[Libwebsockets] Atomic Frame Size

Duy Lan Nguyen ndlan2k at gmail.com
Sat Dec 13 16:42:18 CET 2014


Hi Andy,

Just to make sure, the sample codes for the strategy you mentioned (wait
for the WRITEABLE callback and the use a do { } while() to stuff the pipe
with a frame of total length below "the number" until after the last one,
it has no more POLLOUT for you) are in test-server.c,
in LWS_CALLBACK_HTTP_WRITEABLE and LWS_CALLBACK_SERVER_WRITEABLE, where you
used

if (lws_partial_buffered(wsi) || lws_send_pipe_choked(wsi)) {
libwebsocket_callback_on_writable(context, wsi);
break;
}

to check if "it has no more POLLOUT for you". Is that right?

Many thanks,
Lan



On Mon, Nov 24, 2014 at 2:45 PM, Andy Green <andy at warmcat.com> wrote:
>
>
>
> On 22 November 2014 16:42:32 GMT+08:00, Duy Lan Nguyen <ndlan2k at gmail.com>
> wrote:
>
> I am replying on the list.
>
> >Hi Andy,
> >
> >I'll need to chop 1 MB message to atomic frames to send and receive. It
>
> What is an "atomic frame"... if you mean a logical frame that is split
> into fragments of a larger logical message and sent like that, yes you
> should do that.
>
> >seems that the default atomic frame size is 4KB which is
> >LWS_MAX_SOCKET_IO_BUF.
> >
> >Why should it be 4 KB? Or what should be the best atomic frame size,
> >for
> >example for 1 MB message?
>
> Well it depends on the server and the server load.
>
> We avoid blocking by waiting for a POLLOUT indication.  But that only
> tells us we could send "something", it doesn't say how much we could send
> without blocking.  If we get POLLOUT and try to send 10MB at once, we will
> get a partial send.
>
> The reason is the kernel is not willing to allocate 10MB buffer on kernel
> side.  He did give us POLLOUT though, so he is willing to take something.
>
> Empirically at least with linux on typical ethernet and WLAN setups, there
> is "a number" below which we don't get a POLLOUT indication.  It seems to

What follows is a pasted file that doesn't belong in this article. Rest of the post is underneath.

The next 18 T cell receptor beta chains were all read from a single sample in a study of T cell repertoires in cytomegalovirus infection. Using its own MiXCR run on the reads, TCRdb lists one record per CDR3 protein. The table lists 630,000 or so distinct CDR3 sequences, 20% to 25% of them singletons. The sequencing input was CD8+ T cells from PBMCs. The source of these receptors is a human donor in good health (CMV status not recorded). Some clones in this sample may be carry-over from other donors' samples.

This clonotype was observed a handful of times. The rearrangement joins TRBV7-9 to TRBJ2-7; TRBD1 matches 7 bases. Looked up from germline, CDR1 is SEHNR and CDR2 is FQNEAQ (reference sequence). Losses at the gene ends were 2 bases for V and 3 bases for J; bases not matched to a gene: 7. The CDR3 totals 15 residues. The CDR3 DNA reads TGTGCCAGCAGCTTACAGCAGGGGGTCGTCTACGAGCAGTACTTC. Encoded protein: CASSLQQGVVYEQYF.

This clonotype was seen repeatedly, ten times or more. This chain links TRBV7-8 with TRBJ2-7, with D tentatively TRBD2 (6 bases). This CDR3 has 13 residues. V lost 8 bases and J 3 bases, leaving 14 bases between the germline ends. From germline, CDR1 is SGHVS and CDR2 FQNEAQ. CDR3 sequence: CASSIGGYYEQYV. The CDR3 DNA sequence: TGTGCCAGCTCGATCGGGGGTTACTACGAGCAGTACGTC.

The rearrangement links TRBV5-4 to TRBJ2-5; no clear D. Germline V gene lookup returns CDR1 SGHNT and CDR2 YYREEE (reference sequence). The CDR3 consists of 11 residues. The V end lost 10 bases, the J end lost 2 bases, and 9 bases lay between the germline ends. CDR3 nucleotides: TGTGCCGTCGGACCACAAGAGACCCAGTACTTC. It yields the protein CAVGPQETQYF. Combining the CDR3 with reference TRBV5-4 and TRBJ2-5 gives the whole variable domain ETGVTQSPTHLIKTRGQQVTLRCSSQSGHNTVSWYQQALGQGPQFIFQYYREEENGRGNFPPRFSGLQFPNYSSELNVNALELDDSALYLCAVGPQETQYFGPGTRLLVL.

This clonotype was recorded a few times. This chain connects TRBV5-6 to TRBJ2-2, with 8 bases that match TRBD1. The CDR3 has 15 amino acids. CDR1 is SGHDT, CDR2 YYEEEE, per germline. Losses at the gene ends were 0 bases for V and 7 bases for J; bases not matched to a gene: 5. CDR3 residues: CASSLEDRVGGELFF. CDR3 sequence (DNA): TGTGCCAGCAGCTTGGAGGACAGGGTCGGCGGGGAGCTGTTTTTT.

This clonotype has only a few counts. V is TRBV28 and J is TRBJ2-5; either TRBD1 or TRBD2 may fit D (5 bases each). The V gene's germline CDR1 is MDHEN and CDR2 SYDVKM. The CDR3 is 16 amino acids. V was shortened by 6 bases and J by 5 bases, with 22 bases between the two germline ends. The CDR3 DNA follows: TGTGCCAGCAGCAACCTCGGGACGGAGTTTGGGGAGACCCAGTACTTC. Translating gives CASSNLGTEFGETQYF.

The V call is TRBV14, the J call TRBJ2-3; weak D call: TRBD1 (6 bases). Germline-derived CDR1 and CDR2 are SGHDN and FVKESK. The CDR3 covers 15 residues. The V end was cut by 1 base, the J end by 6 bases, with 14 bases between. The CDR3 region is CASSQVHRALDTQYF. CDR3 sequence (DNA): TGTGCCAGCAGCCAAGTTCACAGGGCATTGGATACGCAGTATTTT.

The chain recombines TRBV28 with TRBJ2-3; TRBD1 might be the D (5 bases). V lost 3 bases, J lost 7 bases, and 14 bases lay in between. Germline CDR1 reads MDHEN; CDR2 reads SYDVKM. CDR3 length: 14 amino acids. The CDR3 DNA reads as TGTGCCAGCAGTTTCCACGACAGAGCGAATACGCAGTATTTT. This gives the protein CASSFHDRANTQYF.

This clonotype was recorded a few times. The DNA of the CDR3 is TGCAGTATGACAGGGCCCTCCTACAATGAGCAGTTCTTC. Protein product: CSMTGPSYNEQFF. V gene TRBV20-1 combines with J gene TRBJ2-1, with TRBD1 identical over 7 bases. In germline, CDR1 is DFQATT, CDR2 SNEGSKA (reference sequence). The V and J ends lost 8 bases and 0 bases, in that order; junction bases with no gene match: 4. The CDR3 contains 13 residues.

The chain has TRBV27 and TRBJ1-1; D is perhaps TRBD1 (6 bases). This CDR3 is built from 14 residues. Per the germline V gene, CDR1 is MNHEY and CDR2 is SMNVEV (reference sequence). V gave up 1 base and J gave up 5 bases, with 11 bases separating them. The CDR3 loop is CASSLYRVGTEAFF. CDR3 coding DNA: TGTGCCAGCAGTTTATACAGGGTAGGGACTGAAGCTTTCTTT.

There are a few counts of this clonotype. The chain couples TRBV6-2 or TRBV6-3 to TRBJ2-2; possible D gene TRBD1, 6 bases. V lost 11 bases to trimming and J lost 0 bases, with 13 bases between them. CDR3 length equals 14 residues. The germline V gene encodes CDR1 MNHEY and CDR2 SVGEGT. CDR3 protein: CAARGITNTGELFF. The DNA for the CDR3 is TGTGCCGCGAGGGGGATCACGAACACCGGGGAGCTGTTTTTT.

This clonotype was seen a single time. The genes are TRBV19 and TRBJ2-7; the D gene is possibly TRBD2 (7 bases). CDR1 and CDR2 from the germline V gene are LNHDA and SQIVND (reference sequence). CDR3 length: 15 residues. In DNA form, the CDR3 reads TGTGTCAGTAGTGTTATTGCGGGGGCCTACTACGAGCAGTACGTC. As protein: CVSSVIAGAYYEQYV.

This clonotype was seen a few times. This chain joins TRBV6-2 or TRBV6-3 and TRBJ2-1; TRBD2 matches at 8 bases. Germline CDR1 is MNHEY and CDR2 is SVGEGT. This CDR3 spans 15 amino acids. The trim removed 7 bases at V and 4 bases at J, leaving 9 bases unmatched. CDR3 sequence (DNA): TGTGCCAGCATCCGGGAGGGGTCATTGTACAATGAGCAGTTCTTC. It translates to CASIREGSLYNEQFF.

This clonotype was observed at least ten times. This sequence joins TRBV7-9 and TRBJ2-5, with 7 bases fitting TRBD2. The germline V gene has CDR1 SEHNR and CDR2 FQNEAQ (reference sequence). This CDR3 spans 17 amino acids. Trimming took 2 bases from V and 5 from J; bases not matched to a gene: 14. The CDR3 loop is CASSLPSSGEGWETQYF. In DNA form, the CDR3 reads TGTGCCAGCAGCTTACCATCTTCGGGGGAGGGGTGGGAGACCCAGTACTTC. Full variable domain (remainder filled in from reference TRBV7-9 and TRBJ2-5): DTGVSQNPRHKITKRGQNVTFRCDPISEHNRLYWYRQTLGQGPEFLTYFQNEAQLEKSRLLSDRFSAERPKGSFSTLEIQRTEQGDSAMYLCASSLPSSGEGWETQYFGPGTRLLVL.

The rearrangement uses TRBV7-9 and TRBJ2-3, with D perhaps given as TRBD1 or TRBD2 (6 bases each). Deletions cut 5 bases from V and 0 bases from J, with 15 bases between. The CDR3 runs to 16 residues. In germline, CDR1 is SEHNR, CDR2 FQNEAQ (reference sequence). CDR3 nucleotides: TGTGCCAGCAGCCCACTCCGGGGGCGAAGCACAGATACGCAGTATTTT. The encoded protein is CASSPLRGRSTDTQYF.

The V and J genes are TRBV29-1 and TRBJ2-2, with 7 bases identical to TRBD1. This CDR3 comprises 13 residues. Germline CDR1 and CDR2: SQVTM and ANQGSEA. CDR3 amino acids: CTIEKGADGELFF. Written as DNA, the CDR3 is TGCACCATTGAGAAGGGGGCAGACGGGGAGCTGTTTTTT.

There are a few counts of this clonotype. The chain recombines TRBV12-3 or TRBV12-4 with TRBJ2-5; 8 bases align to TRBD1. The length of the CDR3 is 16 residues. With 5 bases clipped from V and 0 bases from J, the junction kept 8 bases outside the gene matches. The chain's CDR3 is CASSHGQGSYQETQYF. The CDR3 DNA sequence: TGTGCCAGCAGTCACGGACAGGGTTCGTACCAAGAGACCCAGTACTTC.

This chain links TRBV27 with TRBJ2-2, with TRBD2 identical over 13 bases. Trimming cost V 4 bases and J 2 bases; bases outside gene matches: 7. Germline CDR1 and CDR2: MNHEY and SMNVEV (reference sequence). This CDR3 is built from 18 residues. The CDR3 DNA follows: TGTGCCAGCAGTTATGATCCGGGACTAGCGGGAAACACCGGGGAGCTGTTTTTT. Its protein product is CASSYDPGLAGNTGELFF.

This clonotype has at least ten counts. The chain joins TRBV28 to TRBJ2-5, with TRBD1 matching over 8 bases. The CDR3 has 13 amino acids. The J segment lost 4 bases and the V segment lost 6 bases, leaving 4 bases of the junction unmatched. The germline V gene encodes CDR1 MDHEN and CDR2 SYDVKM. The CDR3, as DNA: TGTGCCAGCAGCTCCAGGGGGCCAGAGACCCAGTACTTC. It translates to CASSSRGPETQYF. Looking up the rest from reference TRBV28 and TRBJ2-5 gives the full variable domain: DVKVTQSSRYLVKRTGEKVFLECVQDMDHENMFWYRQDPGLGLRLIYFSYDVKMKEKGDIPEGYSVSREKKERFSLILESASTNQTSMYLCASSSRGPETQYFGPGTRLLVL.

> be around an ethernet frame size, eg, 1500 even if the box is heavily
> loaded (at least, on my boxes).  If the box is less loaded, it will accept
> more.
>
> So one strategy is shown in the test server code, wait for the WRITEABLE
> callback and the use a do { } while() to stuff the pipe with a frame of
> total length below "the number" until after the last one, it has no more
> POLLOUT for you.  Then if you still have more, ask for another WRITEABLE.
> That way you should never block but also keep the kernel side as stuffed as
> possible, and take advantage of packet coalesce if possible.
>
> Another strategy if you have a lot of memory is just rely on the partial
> send buffering in lws.  Do ask to send 1MB, when the kernel just takes 2K
> or whatever lws will copy the rest into a buffer and take care of
> prioritizing the send of the remaining buffered data before that connection
> will get another WRITABLE callback.  But 1) it's expensive allocating and
> copying around the buffer, and 2) when you use big frames you block the
> link for control frames like PING for long periods or from sending anything
> else, so your latency can be hurt.
>
> -Andy
>
> >Many thanks,
> >Lan
>
>
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